Literary SoulFEST: Celebrating Literacy and Freedom of Expression
Literacy is a powerful tool that can transform lives, empower individuals, and shape communities. Recognizing the significance of literacy and the freedom of expression, Literary SoulFEST has been celebrating the literary arts since 2008. This annual event is dedicated to honoring the triumph over two forms of literacy that were once punishable by law, showcasing the importance of literacy in society.
During the era of slavery, legislators enacted draconian laws that made mastery of letters and the drum punishable offenses. These laws were aimed at suppressing the intellectual and cultural expression of enslaved Africans. Despite this oppression, many enslaved Africans defied these laws and gained the ability to read and write. This defiance was a powerful act of rebellion, as literacy became a weapon against the institution of slavery.
Literary SoulFEST, which takes place in November, coinciding with Family Literacy Month, serves as a platform to advocate for literacy, promote the literary arts, and raise awareness about issues affecting youth, health, the environment, and the economy. The event also aims to support the development of reading skills and transform lives through the power of literacy.
The concept of Literary SoulFEST is inspired by the National Literacy Act of 1991’s definition of literacy, which states that literacy is an individual’s ability to read, write, speak English, and solve problems at levels necessary to function effectively in society and achieve personal goals. The festival embraces this definition and seeks to celebrate literacy in all its forms.
One of the key historical narratives woven into Literary SoulFEST is the spread of European languages, such as French, English, and Portuguese, in West Africa during the fifteenth century. During the transatlantic slave trade period, enslaved Africans like Olaudah Equiano and Ottobah Cugoano managed to learn how to read and write. These individuals, after gaining their freedom in the late eighteenth century, authored books condemning the Atlantic slave trade. Their ability to read and write was directly linked to their capacity to rebel against their oppressors.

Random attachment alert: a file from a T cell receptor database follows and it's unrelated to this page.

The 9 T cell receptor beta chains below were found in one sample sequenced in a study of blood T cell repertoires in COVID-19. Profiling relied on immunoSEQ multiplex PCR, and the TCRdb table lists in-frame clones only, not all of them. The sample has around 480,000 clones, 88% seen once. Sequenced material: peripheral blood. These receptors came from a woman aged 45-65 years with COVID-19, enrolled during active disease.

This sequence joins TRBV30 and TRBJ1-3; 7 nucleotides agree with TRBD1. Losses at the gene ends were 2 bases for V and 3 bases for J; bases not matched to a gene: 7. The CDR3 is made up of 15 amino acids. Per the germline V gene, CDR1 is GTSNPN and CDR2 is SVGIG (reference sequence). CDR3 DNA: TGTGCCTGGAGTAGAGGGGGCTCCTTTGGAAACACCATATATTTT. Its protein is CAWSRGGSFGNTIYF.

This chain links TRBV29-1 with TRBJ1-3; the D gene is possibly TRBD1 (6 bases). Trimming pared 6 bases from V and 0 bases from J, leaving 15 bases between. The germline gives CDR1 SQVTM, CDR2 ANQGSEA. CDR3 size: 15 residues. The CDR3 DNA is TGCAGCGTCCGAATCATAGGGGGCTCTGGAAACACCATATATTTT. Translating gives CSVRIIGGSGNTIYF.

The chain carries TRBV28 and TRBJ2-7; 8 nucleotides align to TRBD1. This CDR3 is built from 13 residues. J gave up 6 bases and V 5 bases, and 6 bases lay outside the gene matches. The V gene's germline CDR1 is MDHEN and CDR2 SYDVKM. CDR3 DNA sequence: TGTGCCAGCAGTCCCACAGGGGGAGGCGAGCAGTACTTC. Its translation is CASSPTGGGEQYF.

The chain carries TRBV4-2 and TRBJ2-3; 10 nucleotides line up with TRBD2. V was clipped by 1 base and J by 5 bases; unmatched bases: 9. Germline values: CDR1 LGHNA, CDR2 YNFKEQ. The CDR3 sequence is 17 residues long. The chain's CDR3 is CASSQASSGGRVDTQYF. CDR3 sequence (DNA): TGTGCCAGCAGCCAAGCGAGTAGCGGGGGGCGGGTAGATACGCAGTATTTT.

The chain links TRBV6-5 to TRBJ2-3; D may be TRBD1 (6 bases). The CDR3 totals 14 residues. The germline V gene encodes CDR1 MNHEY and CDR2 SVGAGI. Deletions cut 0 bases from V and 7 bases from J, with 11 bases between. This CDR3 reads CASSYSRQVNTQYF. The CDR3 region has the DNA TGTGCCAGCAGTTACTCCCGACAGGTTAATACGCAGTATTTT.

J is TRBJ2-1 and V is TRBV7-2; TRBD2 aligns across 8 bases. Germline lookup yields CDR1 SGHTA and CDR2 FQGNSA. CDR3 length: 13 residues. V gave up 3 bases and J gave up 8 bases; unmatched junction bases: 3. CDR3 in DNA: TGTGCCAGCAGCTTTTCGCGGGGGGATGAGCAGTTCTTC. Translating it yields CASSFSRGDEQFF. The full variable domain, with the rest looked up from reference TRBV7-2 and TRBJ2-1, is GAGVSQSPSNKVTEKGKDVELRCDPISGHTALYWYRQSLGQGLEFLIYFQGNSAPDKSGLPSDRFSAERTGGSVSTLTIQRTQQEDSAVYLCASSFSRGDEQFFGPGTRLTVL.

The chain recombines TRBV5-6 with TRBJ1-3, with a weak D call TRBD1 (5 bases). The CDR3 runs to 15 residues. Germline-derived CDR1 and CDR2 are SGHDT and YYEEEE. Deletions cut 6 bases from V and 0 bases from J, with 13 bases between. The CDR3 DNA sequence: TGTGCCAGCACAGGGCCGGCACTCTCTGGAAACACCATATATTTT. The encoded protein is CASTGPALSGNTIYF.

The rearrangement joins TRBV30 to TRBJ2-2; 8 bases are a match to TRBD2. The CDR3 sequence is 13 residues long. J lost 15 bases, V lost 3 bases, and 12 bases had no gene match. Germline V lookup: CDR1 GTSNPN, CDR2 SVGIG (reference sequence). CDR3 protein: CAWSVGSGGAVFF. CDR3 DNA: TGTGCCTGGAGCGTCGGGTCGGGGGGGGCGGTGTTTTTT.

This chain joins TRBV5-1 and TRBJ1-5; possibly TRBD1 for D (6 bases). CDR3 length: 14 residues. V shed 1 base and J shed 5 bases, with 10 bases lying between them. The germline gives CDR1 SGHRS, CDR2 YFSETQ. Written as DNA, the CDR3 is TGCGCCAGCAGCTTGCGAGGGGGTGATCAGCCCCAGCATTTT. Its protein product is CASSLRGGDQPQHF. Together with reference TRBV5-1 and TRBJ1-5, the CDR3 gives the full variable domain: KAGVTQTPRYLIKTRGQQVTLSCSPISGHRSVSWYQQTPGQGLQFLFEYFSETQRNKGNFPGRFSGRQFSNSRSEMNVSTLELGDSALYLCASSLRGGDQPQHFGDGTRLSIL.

This connection between literacy and rebellion is further exemplified by the Stono Rebellion, the largest uprising of slaves in the American colonies. The rebellion was fueled, in part, by the Africans’ literacy skills prior to the implementation of literacy laws. These rebellions represent instances where literacy played a pivotal role in empowering individuals and challenging the oppressive system of slavery.
Literary SoulFEST brings together writers, poets, educators, and community members to foster a love for literature and ignite conversations about the importance of literacy. The festival showcases literary performances, book readings, panel discussions, and workshops, providing a platform for artists to share their work and engage with audiences.
In addition to promoting the literary arts, Literary SoulFEST also addresses social, economic, and environmental issues. The festival strives to create a space where communities can come together and actively participate in creating a better future. By fostering a sense of community awareness, Literary SoulFEST encourages individuals to take action and make positive changes in their own lives and the lives of others.
Literary SoulFEST is a testament to the power of literacy and freedom of expression. By celebrating the literary arts and advocating for literacy, this event aims to empower individuals, transform lives, and build stronger, more engaged communities. Through storytelling and the written word, Literary SoulFEST embodies the resilience of the human spirit and reminds us of the lasting impact of literacy on society.
This event was founded by Donya Craddock, Donna Craddock and Dominique Johnson, Mama Gregory owners of The Dock Bookshop.